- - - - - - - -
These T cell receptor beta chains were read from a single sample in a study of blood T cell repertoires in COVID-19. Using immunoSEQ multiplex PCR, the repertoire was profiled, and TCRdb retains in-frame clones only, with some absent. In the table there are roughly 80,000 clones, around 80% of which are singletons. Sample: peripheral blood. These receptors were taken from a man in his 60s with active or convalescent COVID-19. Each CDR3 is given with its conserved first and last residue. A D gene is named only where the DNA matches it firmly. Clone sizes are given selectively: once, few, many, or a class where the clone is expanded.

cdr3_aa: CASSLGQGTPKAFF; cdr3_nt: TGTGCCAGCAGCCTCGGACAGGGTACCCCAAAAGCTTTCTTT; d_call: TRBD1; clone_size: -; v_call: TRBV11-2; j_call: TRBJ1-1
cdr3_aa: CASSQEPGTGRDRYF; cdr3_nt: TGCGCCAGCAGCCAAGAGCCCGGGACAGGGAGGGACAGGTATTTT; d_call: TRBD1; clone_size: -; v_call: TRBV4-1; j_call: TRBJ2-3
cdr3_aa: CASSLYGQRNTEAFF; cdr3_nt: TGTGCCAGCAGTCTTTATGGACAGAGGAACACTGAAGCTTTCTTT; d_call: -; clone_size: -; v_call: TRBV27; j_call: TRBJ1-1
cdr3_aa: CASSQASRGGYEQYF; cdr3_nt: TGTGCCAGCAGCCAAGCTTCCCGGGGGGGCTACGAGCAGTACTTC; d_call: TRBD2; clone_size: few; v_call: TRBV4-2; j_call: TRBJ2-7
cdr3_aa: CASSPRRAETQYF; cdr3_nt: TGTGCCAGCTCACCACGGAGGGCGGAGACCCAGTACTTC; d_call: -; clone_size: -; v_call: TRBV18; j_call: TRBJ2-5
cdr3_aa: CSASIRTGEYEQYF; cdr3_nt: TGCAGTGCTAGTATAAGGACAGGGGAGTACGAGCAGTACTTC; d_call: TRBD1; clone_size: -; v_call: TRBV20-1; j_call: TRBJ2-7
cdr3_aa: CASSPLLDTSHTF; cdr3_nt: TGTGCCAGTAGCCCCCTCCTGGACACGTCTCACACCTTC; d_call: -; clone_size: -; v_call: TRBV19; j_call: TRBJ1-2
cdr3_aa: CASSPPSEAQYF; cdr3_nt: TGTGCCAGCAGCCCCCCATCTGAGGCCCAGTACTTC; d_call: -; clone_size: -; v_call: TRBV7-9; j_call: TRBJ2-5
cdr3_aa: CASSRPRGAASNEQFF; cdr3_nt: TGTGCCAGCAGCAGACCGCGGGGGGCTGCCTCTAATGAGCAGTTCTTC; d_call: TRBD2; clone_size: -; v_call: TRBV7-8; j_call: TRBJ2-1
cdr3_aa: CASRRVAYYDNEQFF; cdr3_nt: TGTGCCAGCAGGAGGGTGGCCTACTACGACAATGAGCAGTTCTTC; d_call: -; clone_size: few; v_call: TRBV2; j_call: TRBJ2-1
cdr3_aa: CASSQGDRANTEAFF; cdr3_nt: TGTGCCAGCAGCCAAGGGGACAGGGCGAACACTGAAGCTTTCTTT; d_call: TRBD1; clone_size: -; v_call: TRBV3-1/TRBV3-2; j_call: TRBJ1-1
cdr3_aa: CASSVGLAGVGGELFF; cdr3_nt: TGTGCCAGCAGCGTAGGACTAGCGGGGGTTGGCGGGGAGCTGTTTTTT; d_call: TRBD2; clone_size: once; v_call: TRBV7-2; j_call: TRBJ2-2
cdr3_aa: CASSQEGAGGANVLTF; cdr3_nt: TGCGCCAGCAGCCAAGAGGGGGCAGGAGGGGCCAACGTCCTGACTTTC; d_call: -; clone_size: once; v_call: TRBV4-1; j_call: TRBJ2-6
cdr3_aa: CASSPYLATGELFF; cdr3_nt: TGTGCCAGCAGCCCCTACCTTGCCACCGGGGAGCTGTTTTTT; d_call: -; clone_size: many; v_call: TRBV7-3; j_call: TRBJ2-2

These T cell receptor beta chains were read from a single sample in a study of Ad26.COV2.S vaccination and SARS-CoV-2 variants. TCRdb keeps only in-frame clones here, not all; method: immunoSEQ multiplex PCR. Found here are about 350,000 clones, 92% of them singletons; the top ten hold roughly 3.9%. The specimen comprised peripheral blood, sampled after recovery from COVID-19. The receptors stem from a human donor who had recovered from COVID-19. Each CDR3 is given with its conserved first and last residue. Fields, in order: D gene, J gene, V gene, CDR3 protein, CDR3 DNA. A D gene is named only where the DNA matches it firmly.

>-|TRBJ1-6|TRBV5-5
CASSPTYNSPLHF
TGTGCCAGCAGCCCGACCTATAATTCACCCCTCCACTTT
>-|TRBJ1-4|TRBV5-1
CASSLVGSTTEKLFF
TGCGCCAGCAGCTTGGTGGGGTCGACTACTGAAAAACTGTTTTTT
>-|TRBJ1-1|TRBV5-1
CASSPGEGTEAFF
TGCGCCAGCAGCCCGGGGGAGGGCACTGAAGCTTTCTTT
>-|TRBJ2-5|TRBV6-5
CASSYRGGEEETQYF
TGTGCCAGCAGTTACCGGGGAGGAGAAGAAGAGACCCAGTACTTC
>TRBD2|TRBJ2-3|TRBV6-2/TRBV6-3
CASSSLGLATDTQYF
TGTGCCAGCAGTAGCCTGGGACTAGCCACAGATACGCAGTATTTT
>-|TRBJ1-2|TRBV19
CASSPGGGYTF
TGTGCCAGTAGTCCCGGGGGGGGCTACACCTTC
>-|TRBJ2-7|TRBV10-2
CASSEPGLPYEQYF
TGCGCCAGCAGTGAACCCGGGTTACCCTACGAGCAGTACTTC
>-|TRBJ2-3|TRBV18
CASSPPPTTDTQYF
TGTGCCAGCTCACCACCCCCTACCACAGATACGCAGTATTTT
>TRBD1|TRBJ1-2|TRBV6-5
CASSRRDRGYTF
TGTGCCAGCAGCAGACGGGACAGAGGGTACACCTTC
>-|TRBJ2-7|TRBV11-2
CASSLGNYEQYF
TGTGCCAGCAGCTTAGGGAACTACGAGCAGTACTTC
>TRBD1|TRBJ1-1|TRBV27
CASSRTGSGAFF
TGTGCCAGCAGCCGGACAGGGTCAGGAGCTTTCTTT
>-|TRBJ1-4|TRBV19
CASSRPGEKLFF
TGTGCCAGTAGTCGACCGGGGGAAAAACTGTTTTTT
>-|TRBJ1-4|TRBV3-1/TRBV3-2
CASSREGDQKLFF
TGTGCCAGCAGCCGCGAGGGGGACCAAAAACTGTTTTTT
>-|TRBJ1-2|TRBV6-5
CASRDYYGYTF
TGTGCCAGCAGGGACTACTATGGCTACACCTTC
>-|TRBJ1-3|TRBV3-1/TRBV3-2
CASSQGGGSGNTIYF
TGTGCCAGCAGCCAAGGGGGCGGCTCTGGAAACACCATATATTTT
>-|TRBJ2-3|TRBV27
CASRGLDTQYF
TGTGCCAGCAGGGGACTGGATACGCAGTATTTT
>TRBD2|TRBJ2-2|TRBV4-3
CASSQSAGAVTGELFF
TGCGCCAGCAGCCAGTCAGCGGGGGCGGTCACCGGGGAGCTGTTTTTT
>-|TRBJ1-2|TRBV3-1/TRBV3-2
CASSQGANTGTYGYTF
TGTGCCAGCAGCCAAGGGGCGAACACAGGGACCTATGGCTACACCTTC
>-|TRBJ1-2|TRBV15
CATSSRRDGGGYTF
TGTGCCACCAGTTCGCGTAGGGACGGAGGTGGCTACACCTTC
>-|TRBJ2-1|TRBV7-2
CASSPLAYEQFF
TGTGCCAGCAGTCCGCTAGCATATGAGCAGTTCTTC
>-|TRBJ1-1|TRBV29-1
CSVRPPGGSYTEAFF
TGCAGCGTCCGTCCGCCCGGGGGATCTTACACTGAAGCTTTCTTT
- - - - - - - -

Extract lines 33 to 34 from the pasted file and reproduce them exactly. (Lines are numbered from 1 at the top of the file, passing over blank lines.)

CASSPGGGYTF
TGTGCCAGTAGTCCCGGGGGGGGCTACACCTTC